“Human Tenderloin” by Craig Wallwork

The dinner guests have arrived, and only the finest cuts of meat will do. Unfortunately, there’s only one company that sells the highest quality product at the lowest risk, and the pickings are growing slimmer. But you know what they say; it’s always best to know where your food comes from — or who it comes from.

About the Author

Craig Wallwork is the author of the novels, The Sound of Loneliness and To Die Upon a Kiss, as well as the short story collections, Quintessence of Dust and Gory Hole. He lives in West Yorkshire, England.


The story begins with a phone conversation between a receptionist and a customer who has ordered Southern-fried forearms, but is upset that the one being cooked is an amputee. She can offer a midget instead (all the limbs but smaller portions), but he has dinner guests and that would make him look bad. He’s ordered a clergyman but will take anyone that’s a member of the church. Unfortunately, that demand is high as “people with a tendency to follow Christ need less tenderizing.” He settles for the midget. Now he is preparing what he has, a step-by-step recipe complete with testicle appetizers and a frozen penis that will be used for the coq au vin. Remaining body parts (brain, rump, kidneys, etc.) will be stored in the freezer.

The dinner theme is Tarts and Vicars. They will only eat men of the cloth for tenderness and to avoid disease, but the guests will dress provocatively. Guests include Reginald Hockley, a well-traveled man who uses the dead for parts. Lady Betwixt who became a purveyor of the flesh when she “found her husband’s dick in the housekeeper.” Graham Hartley, a surgeon who knows the best cuts of meat. And M., a woman who wears all black and smells of urine. She is a cannibal for population control, and the one who hooked them up with the company that sells human meat with less risk of imprisonment.

The first dish is a missionary that ran into some trouble in Peru. Betwixt hopes it isn’t infection — while holidaying in Greece she hired two men to “acquire” a young female. They got drunk and stole a corpse from a hospital who turned out to have had trichinosis, a parasite that made Betwixt violently ill upon eating her. Conversation ensues and it is clear they are knowledgeable connoisseurs of human flesh, the various textures and tastes of people with different backgrounds and beliefs (i.e. the feminists are tough and bitter).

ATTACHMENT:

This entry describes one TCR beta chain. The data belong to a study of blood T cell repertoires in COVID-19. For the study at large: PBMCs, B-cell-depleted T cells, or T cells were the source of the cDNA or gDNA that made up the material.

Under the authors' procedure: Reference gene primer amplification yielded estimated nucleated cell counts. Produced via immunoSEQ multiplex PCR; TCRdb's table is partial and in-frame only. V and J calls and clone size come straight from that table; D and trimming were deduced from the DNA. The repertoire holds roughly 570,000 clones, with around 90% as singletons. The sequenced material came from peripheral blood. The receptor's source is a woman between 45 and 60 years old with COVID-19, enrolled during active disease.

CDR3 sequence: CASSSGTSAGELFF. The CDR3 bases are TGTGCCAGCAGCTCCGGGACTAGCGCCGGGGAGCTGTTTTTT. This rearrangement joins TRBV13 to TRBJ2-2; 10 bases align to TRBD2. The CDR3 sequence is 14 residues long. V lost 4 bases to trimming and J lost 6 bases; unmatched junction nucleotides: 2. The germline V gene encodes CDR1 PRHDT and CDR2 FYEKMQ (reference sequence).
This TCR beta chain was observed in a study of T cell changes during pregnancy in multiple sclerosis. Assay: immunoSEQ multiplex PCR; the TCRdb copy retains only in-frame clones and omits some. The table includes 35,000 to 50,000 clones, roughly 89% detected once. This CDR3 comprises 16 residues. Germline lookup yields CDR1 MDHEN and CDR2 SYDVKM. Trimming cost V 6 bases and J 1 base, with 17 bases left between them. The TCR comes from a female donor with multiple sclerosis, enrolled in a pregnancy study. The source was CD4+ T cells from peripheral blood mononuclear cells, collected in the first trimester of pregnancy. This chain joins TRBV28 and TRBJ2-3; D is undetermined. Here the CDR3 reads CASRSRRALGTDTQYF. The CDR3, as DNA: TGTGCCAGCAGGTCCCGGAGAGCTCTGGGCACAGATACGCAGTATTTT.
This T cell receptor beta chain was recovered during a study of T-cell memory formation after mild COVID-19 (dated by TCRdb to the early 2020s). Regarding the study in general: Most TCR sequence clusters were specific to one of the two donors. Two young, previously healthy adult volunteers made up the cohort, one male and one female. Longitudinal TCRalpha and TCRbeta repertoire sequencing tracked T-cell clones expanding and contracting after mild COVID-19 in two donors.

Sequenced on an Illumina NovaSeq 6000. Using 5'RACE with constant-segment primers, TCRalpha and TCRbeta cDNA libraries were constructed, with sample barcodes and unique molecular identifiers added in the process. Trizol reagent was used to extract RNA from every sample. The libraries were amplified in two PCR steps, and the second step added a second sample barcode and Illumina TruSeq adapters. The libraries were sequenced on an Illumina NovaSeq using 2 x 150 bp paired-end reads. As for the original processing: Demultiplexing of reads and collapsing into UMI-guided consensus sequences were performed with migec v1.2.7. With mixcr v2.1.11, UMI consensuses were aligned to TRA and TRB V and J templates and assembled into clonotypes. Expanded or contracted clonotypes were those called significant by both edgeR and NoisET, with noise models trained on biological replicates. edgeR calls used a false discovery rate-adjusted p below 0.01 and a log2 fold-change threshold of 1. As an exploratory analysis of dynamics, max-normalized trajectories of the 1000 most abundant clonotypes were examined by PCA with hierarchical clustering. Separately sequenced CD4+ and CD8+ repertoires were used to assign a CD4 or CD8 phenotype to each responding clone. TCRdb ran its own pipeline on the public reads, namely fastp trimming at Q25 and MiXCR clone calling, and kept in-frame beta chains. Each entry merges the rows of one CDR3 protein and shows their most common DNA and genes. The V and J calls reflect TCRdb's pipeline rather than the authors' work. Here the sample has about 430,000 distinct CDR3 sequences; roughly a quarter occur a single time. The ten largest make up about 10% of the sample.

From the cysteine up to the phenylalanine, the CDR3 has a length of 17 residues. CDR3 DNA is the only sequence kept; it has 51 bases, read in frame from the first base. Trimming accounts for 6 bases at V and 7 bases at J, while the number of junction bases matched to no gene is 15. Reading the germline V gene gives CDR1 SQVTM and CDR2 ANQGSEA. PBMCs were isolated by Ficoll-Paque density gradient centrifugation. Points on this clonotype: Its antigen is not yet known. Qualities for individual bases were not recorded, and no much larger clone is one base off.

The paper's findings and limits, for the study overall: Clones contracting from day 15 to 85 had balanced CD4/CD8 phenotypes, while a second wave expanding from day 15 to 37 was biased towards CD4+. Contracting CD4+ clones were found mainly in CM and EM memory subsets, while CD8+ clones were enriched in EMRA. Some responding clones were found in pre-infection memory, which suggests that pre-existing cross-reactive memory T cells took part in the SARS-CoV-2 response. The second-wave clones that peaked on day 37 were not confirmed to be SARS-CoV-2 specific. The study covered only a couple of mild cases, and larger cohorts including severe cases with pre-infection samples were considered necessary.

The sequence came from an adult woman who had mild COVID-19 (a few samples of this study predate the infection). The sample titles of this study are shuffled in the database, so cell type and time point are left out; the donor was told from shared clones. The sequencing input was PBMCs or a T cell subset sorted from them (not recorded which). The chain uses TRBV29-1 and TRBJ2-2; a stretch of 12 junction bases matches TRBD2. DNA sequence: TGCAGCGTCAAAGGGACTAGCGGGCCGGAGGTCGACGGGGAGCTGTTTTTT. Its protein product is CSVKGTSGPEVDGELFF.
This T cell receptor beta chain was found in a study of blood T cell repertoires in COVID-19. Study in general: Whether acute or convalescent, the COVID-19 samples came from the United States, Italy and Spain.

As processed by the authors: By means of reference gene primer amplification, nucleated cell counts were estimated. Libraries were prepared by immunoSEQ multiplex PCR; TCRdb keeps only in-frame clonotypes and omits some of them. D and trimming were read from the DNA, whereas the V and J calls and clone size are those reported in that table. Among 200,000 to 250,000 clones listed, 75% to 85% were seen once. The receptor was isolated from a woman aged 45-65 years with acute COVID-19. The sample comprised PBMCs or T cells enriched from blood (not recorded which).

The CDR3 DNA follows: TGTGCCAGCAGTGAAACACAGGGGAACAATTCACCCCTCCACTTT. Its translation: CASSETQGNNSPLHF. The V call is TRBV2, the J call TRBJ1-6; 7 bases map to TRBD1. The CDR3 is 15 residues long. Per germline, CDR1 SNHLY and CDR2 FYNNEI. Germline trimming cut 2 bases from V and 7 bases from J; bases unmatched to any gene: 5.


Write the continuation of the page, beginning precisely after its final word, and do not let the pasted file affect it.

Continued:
An idea of the irony of conversation topics: “”I heard on the grapevine a German composer is facing a double life sentence because his hired killer made a deal with the police to avoid going to prison. Some people have no morals.”
 “I’m sure it won’t be long before we are forced to eat cattle,” says Hartley.
 “Perish the thought!” replies Hockley.”

They take turns hosting dinners, each tending their unique talents. When it’s M’s turn, they’re to gather at an old abattoir in a village outside the city, and to bring choice cuts for her to cook. Hockley finds it rude that guests would provide the food, but our narrator believes M has fallen on hard times and calls the company to see what might be left as pickings are slim lately. He arrives at M’s dinner late, everyone’s cars parked outside. The only light outside the slaughterhouse is the moon, and he goes inside to find the rest of them. He finds Hockley skinned in the steel drum, he’s not shaken as he’s desensitized. Lady Betwixt hangs upside down from a thick silver hook, her throat cut, and he warms his hand in the pool of blood. In the cutting room, pieces of Dr. Hartley are found in the large container, impressive work. And he remembers what M had said at a party — that the type of people you eat will transfer their traits into you. He realizes why M had been getting such a generous discount from the company they bought their human meat from, and as the shadow of a cleaver hovers above him, he wonders what trait of his M will take.

Wallwork lets us know from the first sentence that nothing is off-limits in this piercing social satire wrapped up in blood and guts, literally. The narrator is on the phone complaining about about having received an amputee when the recipe for this evening is “Southern-Fried Forearms.” He goes on by stressing that he is appalled by the service, especially since he has been a a loyal customer for 20+ years! It’s the kind of conversation you would expect to hear when someone calls Whole Foods or Nordstrom’s. After receiving a report about “supply and demand,” which is skyrocketing, btw, he has the temerity to ask for “a gesture of goodwill,” since it’s not their policy to provide refunds.

Yes, the story details with a high-powered precision of the extremes guests must go to in order to partake and enjoy cannibalism, but it’s the entitlement, hypocrisy, and obsessive nature of those involved, that keeps the story going. Wallwork seems to capture just the right rhythm and tone to make this story work, forcing the reader to deal with discomfort of the subject matter and hysterical cultural commentary that one might find from Fran Lebowitz, The coute de gras, as it were, is they have become so desensitized and obsessed with their quest for only the highest quality of “food,” it ends up being their undoing. The narrator’s commentary on the final scene that includes his own death, is so droll, even as he faces death, he wonders what the person who consumes him will take away from their experience. The horror and laughter is up to the reader.

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